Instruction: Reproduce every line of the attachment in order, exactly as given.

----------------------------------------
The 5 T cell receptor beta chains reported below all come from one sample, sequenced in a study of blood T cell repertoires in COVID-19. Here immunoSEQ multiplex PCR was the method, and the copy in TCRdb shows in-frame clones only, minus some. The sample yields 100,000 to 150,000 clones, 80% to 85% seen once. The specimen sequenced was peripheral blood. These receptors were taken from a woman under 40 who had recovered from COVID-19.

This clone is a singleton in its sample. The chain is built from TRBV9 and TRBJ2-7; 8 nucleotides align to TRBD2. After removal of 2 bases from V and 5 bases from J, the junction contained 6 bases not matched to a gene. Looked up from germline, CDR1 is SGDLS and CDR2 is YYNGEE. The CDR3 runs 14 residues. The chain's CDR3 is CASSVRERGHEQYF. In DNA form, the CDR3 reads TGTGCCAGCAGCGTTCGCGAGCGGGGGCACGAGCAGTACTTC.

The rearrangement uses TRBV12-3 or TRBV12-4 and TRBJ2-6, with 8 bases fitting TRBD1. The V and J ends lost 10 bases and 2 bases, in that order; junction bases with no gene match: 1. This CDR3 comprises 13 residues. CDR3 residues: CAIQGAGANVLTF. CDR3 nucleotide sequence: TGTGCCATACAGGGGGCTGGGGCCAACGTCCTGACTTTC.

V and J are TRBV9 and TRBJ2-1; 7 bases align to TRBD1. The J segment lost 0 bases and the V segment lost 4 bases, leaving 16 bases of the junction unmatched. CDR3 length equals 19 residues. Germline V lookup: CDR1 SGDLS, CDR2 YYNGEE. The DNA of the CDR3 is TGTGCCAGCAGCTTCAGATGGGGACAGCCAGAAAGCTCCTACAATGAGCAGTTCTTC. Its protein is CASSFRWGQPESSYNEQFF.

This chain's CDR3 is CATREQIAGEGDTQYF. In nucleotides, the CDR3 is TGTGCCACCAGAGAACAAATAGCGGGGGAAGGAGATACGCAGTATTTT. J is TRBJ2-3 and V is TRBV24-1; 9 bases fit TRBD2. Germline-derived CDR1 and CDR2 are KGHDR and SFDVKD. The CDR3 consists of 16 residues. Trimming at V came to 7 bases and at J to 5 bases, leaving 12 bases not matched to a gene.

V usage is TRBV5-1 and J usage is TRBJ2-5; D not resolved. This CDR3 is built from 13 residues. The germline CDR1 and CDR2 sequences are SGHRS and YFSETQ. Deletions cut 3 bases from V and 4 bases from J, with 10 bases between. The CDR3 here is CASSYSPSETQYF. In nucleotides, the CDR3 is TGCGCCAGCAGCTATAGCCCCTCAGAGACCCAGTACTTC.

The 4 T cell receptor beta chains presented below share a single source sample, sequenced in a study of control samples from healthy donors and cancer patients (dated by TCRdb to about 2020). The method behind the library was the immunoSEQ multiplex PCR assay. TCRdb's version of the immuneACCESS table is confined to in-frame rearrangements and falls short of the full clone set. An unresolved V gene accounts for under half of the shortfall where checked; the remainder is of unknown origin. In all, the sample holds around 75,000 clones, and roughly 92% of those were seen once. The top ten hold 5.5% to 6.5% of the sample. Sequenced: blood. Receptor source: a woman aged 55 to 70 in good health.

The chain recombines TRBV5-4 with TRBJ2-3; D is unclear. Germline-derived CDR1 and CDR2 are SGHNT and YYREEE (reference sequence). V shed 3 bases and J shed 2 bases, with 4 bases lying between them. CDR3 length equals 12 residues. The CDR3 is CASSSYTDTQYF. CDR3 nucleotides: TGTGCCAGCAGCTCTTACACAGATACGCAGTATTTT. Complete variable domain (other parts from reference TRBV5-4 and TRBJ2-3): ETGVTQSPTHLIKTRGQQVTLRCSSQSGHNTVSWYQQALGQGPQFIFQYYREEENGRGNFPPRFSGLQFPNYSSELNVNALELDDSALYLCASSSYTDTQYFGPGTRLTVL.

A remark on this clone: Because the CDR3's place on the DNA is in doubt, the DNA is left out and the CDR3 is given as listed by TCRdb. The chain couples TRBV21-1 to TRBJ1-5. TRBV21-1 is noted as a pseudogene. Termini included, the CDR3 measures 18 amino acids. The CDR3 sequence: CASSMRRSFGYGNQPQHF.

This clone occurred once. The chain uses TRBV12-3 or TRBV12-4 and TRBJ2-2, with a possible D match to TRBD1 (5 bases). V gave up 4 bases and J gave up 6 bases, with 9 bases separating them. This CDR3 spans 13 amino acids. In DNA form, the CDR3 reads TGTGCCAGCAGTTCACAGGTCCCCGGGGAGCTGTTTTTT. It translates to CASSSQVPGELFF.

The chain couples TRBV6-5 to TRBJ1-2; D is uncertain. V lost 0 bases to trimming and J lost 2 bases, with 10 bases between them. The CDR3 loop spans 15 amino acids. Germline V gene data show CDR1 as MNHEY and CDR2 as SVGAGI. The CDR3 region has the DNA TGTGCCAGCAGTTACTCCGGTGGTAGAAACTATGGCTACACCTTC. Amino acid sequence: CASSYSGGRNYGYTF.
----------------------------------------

The 5 T cell receptor beta chains reported below all come from one sample, sequenced in a study of blood T cell repertoires in COVID-19. Here immunoSEQ multiplex PCR was the method, and the copy in TCRdb shows in-frame clones only, minus some. The sample yields 100,000 to 150,000 clones, 80% to 85% seen once. The specimen sequenced was peripheral blood. These receptors were taken from a woman under 40 who had recovered from COVID-19.

This clone is a singleton in its sample. The chain is built from TRBV9 and TRBJ2-7; 8 nucleotides align to TRBD2. After removal of 2 bases from V and 5 bases from J, the junction contained 6 bases not matched to a gene. Looked up from germline, CDR1 is SGDLS and CDR2 is YYNGEE. The CDR3 runs 14 residues. The chain's CDR3 is CASSVRERGHEQYF. In DNA form, the CDR3 reads TGTGCCAGCAGCGTTCGCGAGCGGGGGCACGAGCAGTACTTC.

The rearrangement uses TRBV12-3 or TRBV12-4 and TRBJ2-6, with 8 bases fitting TRBD1. The V and J ends lost 10 bases and 2 bases, in that order; junction bases with no gene match: 1. This CDR3 comprises 13 residues. CDR3 residues: CAIQGAGANVLTF. CDR3 nucleotide sequence: TGTGCCATACAGGGGGCTGGGGCCAACGTCCTGACTTTC.

V and J are TRBV9 and TRBJ2-1; 7 bases align to TRBD1. The J segment lost 0 bases and the V segment lost 4 bases, leaving 16 bases of the junction unmatched. CDR3 length equals 19 residues. Germline V lookup: CDR1 SGDLS, CDR2 YYNGEE. The DNA of the CDR3 is TGTGCCAGCAGCTTCAGATGGGGACAGCCAGAAAGCTCCTACAATGAGCAGTTCTTC. Its protein is CASSFRWGQPESSYNEQFF.

This chain's CDR3 is CATREQIAGEGDTQYF. In nucleotides, the CDR3 is TGTGCCACCAGAGAACAAATAGCGGGGGAAGGAGATACGCAGTATTTT. J is TRBJ2-3 and V is TRBV24-1; 9 bases fit TRBD2. Germline-derived CDR1 and CDR2 are KGHDR and SFDVKD. The CDR3 consists of 16 residues. Trimming at V came to 7 bases and at J to 5 bases, leaving 12 bases not matched to a gene.

V usage is TRBV5-1 and J usage is TRBJ2-5; D not resolved. This CDR3 is built from 13 residues. The germline CDR1 and CDR2 sequences are SGHRS and YFSETQ. Deletions cut 3 bases from V and 4 bases from J, with 10 bases between. The CDR3 here is CASSYSPSETQYF. In nucleotides, the CDR3 is TGCGCCAGCAGCTATAGCCCCTCAGAGACCCAGTACTTC.

The 4 T cell receptor beta chains presented below share a single source sample, sequenced in a study of control samples from healthy donors and cancer patients (dated by TCRdb to about 2020). The method behind the library was the immunoSEQ multiplex PCR assay. TCRdb's version of the immuneACCESS table is confined to in-frame rearrangements and falls short of the full clone set. An unresolved V gene accounts for under half of the shortfall where checked; the remainder is of unknown origin. In all, the sample holds around 75,000 clones, and roughly 92% of those were seen once. The top ten hold 5.5% to 6.5% of the sample. Sequenced: blood. Receptor source: a woman aged 55 to 70 in good health.

The chain recombines TRBV5-4 with TRBJ2-3; D is unclear. Germline-derived CDR1 and CDR2 are SGHNT and YYREEE (reference sequence). V shed 3 bases and J shed 2 bases, with 4 bases lying between them. CDR3 length equals 12 residues. The CDR3 is CASSSYTDTQYF. CDR3 nucleotides: TGTGCCAGCAGCTCTTACACAGATACGCAGTATTTT. Complete variable domain (other parts from reference TRBV5-4 and TRBJ2-3): ETGVTQSPTHLIKTRGQQVTLRCSSQSGHNTVSWYQQALGQGPQFIFQYYREEENGRGNFPPRFSGLQFPNYSSELNVNALELDDSALYLCASSSYTDTQYFGPGTRLTVL.

A remark on this clone: Because the CDR3's place on the DNA is in doubt, the DNA is left out and the CDR3 is given as listed by TCRdb. The chain couples TRBV21-1 to TRBJ1-5. TRBV21-1 is noted as a pseudogene. Termini included, the CDR3 measures 18 amino acids. The CDR3 sequence: CASSMRRSFGYGNQPQHF.

This clone occurred once. The chain uses TRBV12-3 or TRBV12-4 and TRBJ2-2, with a possible D match to TRBD1 (5 bases). V gave up 4 bases and J gave up 6 bases, with 9 bases separating them. This CDR3 spans 13 amino acids. In DNA form, the CDR3 reads TGTGCCAGCAGTTCACAGGTCCCCGGGGAGCTGTTTTTT. It translates to CASSSQVPGELFF.

The chain couples TRBV6-5 to TRBJ1-2; D is uncertain. V lost 0 bases to trimming and J lost 2 bases, with 10 bases between them. The CDR3 loop spans 15 amino acids. Germline V gene data show CDR1 as MNHEY and CDR2 as SVGAGI. The CDR3 region has the DNA TGTGCCAGCAGTTACTCCGGTGGTAGAAACTATGGCTACACCTTC. Amino acid sequence: CASSYSGGRNYGYTF.